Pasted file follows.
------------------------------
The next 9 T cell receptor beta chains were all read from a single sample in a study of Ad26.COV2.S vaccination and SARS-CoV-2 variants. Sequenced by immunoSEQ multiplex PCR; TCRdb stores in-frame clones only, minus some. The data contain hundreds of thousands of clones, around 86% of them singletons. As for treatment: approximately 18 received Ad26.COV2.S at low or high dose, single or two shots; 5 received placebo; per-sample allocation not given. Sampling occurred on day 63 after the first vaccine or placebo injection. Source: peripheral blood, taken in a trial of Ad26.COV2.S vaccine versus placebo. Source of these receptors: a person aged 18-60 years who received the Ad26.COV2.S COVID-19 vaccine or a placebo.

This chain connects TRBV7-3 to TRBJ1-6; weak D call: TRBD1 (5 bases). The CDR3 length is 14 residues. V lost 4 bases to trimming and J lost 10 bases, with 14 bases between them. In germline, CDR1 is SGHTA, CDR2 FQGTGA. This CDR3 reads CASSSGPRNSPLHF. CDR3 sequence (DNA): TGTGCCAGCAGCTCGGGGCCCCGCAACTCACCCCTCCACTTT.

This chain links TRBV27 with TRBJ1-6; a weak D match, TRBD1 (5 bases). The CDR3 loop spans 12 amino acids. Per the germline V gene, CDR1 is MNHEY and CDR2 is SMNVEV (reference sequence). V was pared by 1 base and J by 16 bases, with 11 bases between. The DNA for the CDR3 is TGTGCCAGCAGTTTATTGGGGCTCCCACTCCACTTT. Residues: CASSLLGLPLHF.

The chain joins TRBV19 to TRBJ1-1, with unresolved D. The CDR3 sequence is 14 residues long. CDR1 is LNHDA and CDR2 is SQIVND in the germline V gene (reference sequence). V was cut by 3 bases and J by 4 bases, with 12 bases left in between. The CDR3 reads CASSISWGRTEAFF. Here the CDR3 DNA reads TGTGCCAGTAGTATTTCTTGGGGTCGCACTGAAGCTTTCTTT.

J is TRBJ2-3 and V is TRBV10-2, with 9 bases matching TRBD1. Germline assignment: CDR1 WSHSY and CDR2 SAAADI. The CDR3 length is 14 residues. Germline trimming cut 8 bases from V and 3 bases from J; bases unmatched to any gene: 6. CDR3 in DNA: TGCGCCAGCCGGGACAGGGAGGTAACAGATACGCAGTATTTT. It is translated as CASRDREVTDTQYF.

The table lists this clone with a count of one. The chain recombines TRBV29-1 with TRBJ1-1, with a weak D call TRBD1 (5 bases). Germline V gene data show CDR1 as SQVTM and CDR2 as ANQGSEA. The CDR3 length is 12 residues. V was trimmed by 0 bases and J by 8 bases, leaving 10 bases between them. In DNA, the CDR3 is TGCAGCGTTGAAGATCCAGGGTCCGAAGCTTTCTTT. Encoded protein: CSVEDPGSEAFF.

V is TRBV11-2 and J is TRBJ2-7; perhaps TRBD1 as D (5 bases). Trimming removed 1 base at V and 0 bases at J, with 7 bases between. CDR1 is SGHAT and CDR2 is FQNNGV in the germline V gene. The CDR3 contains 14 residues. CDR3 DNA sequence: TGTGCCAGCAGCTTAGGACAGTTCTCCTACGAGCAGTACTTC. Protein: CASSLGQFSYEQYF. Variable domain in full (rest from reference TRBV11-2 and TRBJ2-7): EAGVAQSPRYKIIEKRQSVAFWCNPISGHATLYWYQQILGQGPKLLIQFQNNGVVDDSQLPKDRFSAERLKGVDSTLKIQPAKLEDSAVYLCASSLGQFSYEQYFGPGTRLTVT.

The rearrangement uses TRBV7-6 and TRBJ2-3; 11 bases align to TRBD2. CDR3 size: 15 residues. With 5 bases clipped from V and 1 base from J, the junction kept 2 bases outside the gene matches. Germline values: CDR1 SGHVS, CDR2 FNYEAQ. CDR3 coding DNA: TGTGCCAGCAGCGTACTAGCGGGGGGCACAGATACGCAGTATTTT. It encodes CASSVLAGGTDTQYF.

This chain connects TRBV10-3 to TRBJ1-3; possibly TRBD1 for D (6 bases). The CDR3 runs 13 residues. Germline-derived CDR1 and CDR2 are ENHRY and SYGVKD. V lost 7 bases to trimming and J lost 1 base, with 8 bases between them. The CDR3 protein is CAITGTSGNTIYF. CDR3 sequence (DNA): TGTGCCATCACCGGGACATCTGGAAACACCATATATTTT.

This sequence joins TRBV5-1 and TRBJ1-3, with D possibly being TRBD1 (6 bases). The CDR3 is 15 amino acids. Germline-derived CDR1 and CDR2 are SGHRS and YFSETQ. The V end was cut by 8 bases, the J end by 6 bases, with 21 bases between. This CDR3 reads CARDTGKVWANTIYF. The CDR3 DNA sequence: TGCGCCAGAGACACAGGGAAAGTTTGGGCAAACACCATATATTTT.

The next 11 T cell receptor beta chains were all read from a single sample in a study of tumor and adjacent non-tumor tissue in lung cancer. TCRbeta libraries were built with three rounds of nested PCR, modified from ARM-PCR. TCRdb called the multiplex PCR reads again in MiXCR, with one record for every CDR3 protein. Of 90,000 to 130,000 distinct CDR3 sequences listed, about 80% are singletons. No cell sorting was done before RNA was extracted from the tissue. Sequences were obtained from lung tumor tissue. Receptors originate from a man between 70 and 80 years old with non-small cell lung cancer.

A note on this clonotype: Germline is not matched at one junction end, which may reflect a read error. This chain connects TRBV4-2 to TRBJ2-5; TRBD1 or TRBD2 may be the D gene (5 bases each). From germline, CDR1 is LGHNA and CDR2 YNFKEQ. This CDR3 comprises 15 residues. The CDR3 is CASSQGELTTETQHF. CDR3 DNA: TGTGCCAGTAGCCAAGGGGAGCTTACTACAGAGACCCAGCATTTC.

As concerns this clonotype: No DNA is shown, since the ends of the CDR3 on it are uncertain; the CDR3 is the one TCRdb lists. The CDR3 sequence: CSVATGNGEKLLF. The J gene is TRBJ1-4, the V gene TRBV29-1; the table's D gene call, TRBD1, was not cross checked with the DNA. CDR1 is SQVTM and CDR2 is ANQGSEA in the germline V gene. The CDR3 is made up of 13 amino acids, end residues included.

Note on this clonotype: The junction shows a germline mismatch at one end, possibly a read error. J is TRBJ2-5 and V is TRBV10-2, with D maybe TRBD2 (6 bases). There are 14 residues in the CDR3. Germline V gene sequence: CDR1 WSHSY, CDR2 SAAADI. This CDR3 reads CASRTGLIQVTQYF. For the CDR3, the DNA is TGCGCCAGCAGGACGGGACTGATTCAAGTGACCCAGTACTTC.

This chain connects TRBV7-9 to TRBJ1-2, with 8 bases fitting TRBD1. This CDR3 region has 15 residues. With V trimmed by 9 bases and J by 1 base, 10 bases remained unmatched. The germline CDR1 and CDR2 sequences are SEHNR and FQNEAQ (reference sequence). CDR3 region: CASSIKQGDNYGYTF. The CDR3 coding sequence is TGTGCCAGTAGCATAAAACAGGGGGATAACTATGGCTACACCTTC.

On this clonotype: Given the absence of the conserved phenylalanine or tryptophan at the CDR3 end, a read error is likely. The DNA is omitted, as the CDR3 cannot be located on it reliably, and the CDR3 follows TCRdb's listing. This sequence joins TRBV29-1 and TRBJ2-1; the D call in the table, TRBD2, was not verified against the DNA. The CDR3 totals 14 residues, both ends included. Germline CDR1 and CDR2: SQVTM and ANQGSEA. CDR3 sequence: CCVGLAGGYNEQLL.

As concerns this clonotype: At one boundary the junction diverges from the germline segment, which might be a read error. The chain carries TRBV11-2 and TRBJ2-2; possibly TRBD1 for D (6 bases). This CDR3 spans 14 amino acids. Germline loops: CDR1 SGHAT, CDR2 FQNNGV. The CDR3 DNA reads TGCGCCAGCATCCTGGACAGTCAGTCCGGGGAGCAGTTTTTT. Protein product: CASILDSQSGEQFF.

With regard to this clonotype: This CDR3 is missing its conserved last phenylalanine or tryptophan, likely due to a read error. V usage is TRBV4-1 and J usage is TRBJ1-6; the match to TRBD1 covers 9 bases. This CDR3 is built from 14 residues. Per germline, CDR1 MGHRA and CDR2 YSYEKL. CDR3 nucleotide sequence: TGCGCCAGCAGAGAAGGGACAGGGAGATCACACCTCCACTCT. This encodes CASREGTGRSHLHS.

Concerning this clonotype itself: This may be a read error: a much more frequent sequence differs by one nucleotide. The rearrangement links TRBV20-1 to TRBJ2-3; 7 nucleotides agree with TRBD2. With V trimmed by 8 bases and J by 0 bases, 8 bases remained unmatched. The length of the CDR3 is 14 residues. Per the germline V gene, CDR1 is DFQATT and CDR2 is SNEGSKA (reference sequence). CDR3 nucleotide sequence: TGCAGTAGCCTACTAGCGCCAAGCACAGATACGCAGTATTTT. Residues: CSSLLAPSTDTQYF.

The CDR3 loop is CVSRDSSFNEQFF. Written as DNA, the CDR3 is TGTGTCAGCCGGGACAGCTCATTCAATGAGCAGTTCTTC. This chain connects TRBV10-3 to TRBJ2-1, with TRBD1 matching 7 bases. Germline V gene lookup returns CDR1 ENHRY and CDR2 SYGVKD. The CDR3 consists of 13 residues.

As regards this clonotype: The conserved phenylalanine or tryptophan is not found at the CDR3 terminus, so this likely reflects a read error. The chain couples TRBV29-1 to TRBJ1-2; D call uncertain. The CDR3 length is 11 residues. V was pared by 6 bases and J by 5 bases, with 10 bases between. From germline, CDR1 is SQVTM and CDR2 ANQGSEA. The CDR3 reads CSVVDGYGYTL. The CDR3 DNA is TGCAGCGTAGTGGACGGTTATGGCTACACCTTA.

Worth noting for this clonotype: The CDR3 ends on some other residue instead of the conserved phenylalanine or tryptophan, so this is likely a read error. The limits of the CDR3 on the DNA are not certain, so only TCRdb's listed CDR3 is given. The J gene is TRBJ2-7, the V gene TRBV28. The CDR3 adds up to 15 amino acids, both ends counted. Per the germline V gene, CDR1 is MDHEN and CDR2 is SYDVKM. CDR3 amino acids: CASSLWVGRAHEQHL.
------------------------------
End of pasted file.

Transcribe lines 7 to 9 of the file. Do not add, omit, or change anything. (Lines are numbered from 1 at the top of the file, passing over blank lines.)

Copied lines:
V is TRBV11-2 and J is TRBJ2-7; perhaps TRBD1 as D (5 bases). Trimming removed 1 base at V and 0 bases at J, with 7 bases between. CDR1 is SGHAT and CDR2 is FQNNGV in the germline V gene. The CDR3 contains 14 residues. CDR3 DNA sequence: TGTGCCAGCAGCTTAGGACAGTTCTCCTACGAGCAGTACTTC. Protein: CASSLGQFSYEQYF. Variable domain in full (rest from reference TRBV11-2 and TRBJ2-7): EAGVAQSPRYKIIEKRQSVAFWCNPISGHATLYWYQQILGQGPKLLIQFQNNGVVDDSQLPKDRFSAERLKGVDSTLKIQPAKLEDSAVYLCASSLGQFSYEQYFGPGTRLTVT.

The rearrangement uses TRBV7-6 and TRBJ2-3; 11 bases align to TRBD2. CDR3 size: 15 residues. With 5 bases clipped from V and 1 base from J, the junction kept 2 bases outside the gene matches. Germline values: CDR1 SGHVS, CDR2 FNYEAQ. CDR3 coding DNA: TGTGCCAGCAGCGTACTAGCGGGGGGCACAGATACGCAGTATTTT. It encodes CASSVLAGGTDTQYF.

This chain connects TRBV10-3 to TRBJ1-3; possibly TRBD1 for D (6 bases). The CDR3 runs 13 residues. Germline-derived CDR1 and CDR2 are ENHRY and SYGVKD. V lost 7 bases to trimming and J lost 1 base, with 8 bases between them. The CDR3 protein is CAITGTSGNTIYF. CDR3 sequence (DNA): TGTGCCATCACCGGGACATCTGGAAACACCATATATTTT.